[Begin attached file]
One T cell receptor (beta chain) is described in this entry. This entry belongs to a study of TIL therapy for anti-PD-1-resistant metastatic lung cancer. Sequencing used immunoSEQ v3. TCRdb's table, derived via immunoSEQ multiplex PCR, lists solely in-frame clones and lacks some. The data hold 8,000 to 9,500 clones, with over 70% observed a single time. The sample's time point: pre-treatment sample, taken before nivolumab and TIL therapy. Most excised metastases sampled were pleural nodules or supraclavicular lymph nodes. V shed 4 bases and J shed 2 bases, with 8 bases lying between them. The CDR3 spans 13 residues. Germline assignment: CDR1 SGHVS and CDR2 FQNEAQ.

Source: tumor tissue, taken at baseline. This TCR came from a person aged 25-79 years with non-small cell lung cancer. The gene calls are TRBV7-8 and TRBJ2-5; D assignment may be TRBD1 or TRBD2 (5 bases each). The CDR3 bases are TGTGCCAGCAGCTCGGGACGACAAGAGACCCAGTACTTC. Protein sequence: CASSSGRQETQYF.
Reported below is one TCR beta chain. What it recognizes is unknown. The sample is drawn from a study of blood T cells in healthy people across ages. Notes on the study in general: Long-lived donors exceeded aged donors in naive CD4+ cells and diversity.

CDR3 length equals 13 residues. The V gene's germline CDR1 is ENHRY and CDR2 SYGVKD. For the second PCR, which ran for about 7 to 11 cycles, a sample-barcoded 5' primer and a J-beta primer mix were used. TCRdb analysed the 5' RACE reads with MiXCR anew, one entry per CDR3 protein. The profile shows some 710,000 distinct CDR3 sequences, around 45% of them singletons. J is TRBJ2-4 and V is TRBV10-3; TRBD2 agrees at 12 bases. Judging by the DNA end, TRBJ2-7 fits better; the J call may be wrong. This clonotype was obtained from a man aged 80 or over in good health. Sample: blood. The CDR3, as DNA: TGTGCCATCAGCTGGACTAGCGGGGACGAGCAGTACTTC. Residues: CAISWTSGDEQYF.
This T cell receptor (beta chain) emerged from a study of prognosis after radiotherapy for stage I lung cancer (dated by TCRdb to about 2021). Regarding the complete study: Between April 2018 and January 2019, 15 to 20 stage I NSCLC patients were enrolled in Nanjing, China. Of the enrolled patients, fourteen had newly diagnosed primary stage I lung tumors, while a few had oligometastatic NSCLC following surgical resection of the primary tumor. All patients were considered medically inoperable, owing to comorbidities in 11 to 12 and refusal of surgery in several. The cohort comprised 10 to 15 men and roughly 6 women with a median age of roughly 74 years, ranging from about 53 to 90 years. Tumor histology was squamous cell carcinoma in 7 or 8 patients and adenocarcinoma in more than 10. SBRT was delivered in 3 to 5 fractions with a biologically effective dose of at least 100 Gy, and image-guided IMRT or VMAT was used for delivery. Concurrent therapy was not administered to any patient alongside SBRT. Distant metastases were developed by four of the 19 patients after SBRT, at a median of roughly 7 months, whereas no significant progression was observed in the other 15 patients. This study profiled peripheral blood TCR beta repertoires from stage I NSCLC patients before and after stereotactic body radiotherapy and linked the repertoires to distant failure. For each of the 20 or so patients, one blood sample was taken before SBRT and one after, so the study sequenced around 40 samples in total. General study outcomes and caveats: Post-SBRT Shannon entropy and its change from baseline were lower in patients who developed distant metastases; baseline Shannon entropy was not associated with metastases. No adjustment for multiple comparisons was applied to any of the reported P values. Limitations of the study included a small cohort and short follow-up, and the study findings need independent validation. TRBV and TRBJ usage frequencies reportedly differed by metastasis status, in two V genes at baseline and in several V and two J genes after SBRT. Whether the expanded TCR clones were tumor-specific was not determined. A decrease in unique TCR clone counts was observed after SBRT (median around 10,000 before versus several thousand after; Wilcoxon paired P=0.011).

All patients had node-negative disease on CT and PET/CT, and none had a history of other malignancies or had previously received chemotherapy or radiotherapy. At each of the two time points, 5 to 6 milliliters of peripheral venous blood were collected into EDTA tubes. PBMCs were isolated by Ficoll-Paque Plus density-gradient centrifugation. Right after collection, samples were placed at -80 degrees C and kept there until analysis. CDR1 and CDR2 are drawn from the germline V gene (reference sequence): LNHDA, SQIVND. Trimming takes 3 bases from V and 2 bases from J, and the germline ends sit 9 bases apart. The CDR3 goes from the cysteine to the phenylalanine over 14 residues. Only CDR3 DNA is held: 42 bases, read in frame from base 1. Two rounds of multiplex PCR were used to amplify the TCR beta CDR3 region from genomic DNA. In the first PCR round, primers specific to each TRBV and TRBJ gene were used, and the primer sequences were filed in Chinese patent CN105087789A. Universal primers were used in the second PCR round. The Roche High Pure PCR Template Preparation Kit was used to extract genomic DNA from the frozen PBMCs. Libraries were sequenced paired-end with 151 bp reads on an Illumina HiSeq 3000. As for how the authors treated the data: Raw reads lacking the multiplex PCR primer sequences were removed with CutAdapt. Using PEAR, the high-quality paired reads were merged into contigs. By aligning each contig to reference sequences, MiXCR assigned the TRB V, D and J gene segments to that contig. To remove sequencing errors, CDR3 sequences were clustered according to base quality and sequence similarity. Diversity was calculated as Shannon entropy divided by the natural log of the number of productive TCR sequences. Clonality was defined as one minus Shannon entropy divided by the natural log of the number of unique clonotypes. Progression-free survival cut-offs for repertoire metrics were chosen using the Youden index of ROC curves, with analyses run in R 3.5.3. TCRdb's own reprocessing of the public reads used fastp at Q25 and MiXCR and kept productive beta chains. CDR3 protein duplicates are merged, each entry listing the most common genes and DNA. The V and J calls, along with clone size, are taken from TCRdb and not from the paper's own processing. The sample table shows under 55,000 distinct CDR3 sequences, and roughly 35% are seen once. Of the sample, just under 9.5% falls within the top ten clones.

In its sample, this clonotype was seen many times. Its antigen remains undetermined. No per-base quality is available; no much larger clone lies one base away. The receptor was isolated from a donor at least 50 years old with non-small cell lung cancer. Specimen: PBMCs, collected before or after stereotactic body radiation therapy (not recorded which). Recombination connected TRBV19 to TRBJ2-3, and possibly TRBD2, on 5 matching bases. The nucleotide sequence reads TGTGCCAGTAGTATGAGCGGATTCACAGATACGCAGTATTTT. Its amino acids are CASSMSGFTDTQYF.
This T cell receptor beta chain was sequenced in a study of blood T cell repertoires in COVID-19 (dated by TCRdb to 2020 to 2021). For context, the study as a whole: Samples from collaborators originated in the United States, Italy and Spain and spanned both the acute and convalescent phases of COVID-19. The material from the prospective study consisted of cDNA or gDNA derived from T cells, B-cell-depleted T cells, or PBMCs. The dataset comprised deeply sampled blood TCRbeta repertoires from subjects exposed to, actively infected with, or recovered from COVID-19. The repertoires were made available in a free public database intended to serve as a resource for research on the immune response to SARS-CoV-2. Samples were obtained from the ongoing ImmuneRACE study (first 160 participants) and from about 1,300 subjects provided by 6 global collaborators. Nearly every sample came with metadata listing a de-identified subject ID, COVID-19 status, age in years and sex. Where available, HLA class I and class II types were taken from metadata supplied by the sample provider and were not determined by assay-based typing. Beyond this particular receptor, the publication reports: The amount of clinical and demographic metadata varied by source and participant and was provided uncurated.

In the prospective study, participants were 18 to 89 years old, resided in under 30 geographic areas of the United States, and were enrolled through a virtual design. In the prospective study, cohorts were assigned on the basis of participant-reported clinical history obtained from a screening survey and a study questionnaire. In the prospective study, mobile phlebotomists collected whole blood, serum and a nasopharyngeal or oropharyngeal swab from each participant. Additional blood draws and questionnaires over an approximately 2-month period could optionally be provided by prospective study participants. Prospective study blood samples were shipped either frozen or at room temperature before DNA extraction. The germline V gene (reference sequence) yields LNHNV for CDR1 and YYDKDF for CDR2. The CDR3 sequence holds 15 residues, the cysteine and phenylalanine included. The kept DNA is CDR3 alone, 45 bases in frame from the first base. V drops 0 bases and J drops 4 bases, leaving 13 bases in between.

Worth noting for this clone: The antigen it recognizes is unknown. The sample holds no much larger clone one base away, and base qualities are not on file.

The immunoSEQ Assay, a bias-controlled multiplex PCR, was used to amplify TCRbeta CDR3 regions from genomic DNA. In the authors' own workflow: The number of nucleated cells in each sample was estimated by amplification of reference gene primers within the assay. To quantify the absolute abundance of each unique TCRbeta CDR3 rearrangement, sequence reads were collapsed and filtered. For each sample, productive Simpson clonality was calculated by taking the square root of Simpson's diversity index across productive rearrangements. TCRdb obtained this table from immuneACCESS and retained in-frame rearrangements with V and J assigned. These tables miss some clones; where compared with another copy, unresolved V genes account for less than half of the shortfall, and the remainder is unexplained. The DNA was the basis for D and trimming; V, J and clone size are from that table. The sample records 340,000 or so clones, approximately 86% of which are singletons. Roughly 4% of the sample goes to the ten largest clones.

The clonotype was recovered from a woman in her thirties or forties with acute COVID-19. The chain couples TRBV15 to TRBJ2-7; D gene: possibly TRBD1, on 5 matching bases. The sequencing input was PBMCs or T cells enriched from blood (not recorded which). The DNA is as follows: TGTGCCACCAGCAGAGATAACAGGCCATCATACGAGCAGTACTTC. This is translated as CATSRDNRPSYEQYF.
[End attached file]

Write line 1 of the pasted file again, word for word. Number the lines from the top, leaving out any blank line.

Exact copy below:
One T cell receptor (beta chain) is described in this entry. This entry belongs to a study of TIL therapy for anti-PD-1-resistant metastatic lung cancer. Sequencing used immunoSEQ v3. TCRdb's table, derived via immunoSEQ multiplex PCR, lists solely in-frame clones and lacks some. The data hold 8,000 to 9,500 clones, with over 70% observed a single time. The sample's time point: pre-treatment sample, taken before nivolumab and TIL therapy. Most excised metastases sampled were pleural nodules or supraclavicular lymph nodes. V shed 4 bases and J shed 2 bases, with 8 bases lying between them. The CDR3 spans 13 residues. Germline assignment: CDR1 SGHVS and CDR2 FQNEAQ.